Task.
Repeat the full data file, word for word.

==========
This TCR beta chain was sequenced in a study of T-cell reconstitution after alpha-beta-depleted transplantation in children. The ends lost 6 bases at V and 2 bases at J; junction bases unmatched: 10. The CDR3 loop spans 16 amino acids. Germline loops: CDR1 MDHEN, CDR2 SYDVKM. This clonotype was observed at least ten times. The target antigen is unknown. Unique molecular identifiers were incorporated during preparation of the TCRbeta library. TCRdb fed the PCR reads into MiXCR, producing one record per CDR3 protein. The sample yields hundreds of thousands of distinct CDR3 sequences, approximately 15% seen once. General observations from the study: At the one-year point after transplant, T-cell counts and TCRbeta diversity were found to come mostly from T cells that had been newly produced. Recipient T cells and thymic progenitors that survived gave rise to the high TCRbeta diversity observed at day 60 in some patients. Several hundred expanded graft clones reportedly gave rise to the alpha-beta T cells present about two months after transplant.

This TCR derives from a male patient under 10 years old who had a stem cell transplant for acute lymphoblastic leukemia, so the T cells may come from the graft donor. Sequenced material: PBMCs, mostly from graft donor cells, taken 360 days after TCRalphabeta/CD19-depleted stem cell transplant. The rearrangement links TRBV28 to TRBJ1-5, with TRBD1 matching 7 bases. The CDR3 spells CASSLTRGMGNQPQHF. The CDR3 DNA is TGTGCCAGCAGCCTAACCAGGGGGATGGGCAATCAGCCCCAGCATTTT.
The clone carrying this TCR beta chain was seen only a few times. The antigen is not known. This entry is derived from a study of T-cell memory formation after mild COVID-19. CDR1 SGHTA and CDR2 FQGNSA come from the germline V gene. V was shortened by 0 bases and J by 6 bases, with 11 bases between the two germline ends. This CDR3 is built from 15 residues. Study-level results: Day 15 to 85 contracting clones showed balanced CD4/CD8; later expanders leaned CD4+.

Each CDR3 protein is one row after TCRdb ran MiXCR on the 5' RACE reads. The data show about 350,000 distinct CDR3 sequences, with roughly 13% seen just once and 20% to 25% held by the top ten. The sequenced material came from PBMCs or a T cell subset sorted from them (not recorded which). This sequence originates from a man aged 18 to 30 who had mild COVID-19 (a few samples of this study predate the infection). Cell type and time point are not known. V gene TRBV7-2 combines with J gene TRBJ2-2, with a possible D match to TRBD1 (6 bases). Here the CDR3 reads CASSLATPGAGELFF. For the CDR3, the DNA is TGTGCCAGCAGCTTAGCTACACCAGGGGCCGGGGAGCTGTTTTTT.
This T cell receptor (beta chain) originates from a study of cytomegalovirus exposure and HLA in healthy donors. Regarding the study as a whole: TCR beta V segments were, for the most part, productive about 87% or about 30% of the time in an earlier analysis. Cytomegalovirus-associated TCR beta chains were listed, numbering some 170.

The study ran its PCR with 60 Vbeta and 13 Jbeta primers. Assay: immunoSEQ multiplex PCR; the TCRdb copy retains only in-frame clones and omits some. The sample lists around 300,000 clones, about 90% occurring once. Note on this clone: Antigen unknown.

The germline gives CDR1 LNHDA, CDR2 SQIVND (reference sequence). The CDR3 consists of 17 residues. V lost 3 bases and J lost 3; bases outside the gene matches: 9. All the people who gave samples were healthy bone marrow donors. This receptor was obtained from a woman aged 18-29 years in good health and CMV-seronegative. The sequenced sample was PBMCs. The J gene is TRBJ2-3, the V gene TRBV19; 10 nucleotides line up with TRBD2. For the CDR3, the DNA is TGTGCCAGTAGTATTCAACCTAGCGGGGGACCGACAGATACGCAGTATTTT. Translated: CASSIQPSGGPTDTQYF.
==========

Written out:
This TCR beta chain was sequenced in a study of T-cell reconstitution after alpha-beta-depleted transplantation in children. The ends lost 6 bases at V and 2 bases at J; junction bases unmatched: 10. The CDR3 loop spans 16 amino acids. Germline loops: CDR1 MDHEN, CDR2 SYDVKM. This clonotype was observed at least ten times. The target antigen is unknown. Unique molecular identifiers were incorporated during preparation of the TCRbeta library. TCRdb fed the PCR reads into MiXCR, producing one record per CDR3 protein. The sample yields hundreds of thousands of distinct CDR3 sequences, approximately 15% seen once. General observations from the study: At the one-year point after transplant, T-cell counts and TCRbeta diversity were found to come mostly from T cells that had been newly produced. Recipient T cells and thymic progenitors that survived gave rise to the high TCRbeta diversity observed at day 60 in some patients. Several hundred expanded graft clones reportedly gave rise to the alpha-beta T cells present about two months after transplant.

This TCR derives from a male patient under 10 years old who had a stem cell transplant for acute lymphoblastic leukemia, so the T cells may come from the graft donor. Sequenced material: PBMCs, mostly from graft donor cells, taken 360 days after TCRalphabeta/CD19-depleted stem cell transplant. The rearrangement links TRBV28 to TRBJ1-5, with TRBD1 matching 7 bases. The CDR3 spells CASSLTRGMGNQPQHF. The CDR3 DNA is TGTGCCAGCAGCCTAACCAGGGGGATGGGCAATCAGCCCCAGCATTTT.
The clone carrying this TCR beta chain was seen only a few times. The antigen is not known. This entry is derived from a study of T-cell memory formation after mild COVID-19. CDR1 SGHTA and CDR2 FQGNSA come from the germline V gene. V was shortened by 0 bases and J by 6 bases, with 11 bases between the two germline ends. This CDR3 is built from 15 residues. Study-level results: Day 15 to 85 contracting clones showed balanced CD4/CD8; later expanders leaned CD4+.

Each CDR3 protein is one row after TCRdb ran MiXCR on the 5' RACE reads. The data show about 350,000 distinct CDR3 sequences, with roughly 13% seen just once and 20% to 25% held by the top ten. The sequenced material came from PBMCs or a T cell subset sorted from them (not recorded which). This sequence originates from a man aged 18 to 30 who had mild COVID-19 (a few samples of this study predate the infection). Cell type and time point are not known. V gene TRBV7-2 combines with J gene TRBJ2-2, with a possible D match to TRBD1 (6 bases). Here the CDR3 reads CASSLATPGAGELFF. For the CDR3, the DNA is TGTGCCAGCAGCTTAGCTACACCAGGGGCCGGGGAGCTGTTTTTT.
This T cell receptor (beta chain) originates from a study of cytomegalovirus exposure and HLA in healthy donors. Regarding the study as a whole: TCR beta V segments were, for the most part, productive about 87% or about 30% of the time in an earlier analysis. Cytomegalovirus-associated TCR beta chains were listed, numbering some 170.

The study ran its PCR with 60 Vbeta and 13 Jbeta primers. Assay: immunoSEQ multiplex PCR; the TCRdb copy retains only in-frame clones and omits some. The sample lists around 300,000 clones, about 90% occurring once. Note on this clone: Antigen unknown.

The germline gives CDR1 LNHDA, CDR2 SQIVND (reference sequence). The CDR3 consists of 17 residues. V lost 3 bases and J lost 3; bases outside the gene matches: 9. All the people who gave samples were healthy bone marrow donors. This receptor was obtained from a woman aged 18-29 years in good health and CMV-seronegative. The sequenced sample was PBMCs. The J gene is TRBJ2-3, the V gene TRBV19; 10 nucleotides line up with TRBD2. For the CDR3, the DNA is TGTGCCAGTAGTATTCAACCTAGCGGGGGACCGACAGATACGCAGTATTTT. Translated: CASSIQPSGGPTDTQYF.